Sly Cooper is back in a brand new adventure (not a collection of past games) for both the PlayStation 3 and PlayStation Vita, and in short, we’ve had a blast with this game.
Almost everything you know and love about the Sly series is here. The gameplay is solid, graphics are gorgeous and beautifully cel shaded, and the audio is a wonderful surprise.
There’s not a lot to say about the graphics in Sly Cooper: Thieves in Time because, if you’ve played any of the previous games in the franchise, you know exactly what you’re getting. Thieves in Time isn’t here to reinvent the art style that the original games made popular for the detective-thief-hero, but the move to the PlayStation 3 certainly doesn’t hurt its cause.
Gameplay is also nothing new, but it still manages to shine as you would expect. The platforming in Thieves in Time is on par with the best of any platformer on any other system (save for some minor gripes, of course), and it really made us fall in love with this thievius racconus. The minimal HUD gives just enough information to keep you in the loop with what’s going on, but lets the HD graphics of the world really shine.
You can play through the game in a sort of calm manner (except for boss battles which are always more than a little riveting), being stealthy, and looting baddies as you go. We played through the fists route, so to speak, and went on the attack most of the way through. It’s all your choice, but we rattled through the game as we used to play other Sly adventures. There are moments where you’re not given much choice, though, and you’ll be forced into being a bit quieter, but that doesn’t come all too often, and when it does, it’s a nice change of pace.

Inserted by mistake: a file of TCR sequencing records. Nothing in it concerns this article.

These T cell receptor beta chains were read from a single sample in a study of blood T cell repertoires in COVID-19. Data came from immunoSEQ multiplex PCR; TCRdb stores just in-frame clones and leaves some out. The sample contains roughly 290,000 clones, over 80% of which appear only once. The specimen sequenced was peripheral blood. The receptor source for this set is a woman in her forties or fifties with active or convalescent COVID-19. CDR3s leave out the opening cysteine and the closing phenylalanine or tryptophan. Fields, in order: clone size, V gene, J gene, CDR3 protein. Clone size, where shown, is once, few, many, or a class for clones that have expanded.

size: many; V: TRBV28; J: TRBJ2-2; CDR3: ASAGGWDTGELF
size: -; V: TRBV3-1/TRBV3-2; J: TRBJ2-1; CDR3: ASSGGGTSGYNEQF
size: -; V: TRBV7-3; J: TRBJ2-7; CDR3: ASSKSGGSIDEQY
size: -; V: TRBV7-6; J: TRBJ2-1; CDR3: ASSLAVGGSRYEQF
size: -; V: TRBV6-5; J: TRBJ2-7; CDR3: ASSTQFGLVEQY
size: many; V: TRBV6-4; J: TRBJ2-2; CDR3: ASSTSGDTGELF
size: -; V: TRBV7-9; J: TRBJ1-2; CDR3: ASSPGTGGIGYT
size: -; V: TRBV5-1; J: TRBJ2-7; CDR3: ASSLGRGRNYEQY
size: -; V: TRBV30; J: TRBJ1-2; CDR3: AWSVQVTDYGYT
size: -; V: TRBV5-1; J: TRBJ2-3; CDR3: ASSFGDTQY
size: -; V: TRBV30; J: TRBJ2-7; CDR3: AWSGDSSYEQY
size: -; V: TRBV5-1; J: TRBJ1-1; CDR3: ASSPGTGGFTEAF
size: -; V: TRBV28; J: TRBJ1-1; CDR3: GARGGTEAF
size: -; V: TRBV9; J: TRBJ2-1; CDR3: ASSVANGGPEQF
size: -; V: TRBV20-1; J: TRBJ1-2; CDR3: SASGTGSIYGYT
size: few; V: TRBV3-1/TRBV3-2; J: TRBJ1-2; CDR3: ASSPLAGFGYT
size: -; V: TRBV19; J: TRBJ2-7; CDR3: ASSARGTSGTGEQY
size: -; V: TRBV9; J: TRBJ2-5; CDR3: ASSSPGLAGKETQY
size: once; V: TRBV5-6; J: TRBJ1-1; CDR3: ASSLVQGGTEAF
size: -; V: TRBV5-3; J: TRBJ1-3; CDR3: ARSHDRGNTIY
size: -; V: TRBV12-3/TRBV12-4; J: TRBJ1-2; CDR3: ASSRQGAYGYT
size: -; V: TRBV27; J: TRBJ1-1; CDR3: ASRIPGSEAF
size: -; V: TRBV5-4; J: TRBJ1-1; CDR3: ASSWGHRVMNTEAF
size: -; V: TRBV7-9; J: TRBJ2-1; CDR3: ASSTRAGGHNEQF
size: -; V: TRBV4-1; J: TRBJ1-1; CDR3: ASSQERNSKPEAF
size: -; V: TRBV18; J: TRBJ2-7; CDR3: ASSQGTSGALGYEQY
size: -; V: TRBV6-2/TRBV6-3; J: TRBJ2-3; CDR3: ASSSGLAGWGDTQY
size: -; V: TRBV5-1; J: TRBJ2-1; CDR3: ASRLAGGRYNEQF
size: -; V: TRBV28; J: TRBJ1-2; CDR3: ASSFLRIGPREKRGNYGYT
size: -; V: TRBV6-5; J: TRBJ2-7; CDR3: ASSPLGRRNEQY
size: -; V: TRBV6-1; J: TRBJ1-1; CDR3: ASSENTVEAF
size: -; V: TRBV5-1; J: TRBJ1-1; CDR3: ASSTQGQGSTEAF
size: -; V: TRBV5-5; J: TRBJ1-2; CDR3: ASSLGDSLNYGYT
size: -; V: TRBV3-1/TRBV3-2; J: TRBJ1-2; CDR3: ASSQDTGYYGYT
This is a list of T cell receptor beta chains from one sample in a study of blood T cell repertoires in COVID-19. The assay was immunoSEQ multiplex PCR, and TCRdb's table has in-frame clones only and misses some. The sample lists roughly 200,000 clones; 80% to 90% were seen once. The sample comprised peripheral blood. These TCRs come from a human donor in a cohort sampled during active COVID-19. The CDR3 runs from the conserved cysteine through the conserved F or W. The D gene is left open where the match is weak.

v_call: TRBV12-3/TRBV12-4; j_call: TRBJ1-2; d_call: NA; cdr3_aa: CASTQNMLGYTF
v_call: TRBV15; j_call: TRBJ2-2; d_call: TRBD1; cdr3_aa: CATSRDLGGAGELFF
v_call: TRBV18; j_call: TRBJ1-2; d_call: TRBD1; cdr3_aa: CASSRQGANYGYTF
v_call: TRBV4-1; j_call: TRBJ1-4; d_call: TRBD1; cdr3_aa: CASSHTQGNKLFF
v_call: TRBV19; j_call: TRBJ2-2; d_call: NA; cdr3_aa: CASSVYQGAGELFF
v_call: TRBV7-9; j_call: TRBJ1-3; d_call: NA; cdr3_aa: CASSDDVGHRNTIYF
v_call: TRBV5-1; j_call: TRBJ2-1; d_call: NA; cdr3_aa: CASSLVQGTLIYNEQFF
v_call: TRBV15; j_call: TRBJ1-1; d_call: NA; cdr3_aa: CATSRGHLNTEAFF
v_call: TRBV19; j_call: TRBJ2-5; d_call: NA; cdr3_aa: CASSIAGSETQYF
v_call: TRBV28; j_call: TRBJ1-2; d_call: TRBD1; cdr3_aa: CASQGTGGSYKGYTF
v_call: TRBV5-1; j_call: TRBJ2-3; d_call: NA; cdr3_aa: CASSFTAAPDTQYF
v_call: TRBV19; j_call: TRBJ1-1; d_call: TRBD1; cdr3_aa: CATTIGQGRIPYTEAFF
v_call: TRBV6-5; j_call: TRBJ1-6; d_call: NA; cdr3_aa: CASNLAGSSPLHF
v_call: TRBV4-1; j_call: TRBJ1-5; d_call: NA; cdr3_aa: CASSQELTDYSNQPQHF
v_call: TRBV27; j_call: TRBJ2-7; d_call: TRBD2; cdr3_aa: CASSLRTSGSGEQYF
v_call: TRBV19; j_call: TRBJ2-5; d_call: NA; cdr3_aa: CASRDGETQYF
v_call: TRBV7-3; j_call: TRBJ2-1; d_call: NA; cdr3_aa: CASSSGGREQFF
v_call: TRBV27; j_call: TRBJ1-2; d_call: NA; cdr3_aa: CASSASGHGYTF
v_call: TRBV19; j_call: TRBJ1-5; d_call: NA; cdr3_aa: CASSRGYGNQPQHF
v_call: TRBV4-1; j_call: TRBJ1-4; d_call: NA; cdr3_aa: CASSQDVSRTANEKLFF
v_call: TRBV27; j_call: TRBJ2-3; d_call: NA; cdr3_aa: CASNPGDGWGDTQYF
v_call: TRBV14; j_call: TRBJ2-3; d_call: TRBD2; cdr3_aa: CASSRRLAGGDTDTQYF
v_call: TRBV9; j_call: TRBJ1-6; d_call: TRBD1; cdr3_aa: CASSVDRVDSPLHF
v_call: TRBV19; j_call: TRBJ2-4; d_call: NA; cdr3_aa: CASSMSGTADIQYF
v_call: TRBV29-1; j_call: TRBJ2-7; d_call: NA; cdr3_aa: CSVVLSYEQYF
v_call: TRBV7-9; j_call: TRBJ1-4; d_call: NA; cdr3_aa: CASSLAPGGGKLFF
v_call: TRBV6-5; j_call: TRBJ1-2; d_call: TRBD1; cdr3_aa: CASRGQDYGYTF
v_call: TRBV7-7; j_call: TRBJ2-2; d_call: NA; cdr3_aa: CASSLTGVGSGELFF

There was the occasional jumping issue, which probably had to do with a design choice that was one of the few things designers could have left out of this game: the circle button. When you jump, you press the circle button to land on a glowing blue mark. This worked well in past generations where there just wasn’t enough horsepower in the console to understand where you meant to land. Now, however, we’ve got plenty of horsepower, and the circle button is more of a hindrance than anything. Even still, you get used to it after an hour or two, and it becomes less and less of an issue.
With all that said, controls are better than most 3D platformers.
There are only a handful of worlds to explore, and while they don’t immediately seem massive, they really are. It’s very surprising to see so much content in what could otherwise be a very small and contained game. The areas don’t feel quite as large as something like Tomb Raider‘s massive island, but there’s such an open-world feel that it opens up. It’s almost like the design of some levels in Super Mario 64 in that your goal changes slightly when you return to an area (there’s quite a bit of that in Thieves in Time), and that’s never a bad thing. For a platformer that you might expect to be wrapped up into a tiny little package, there’s a lot to be done here.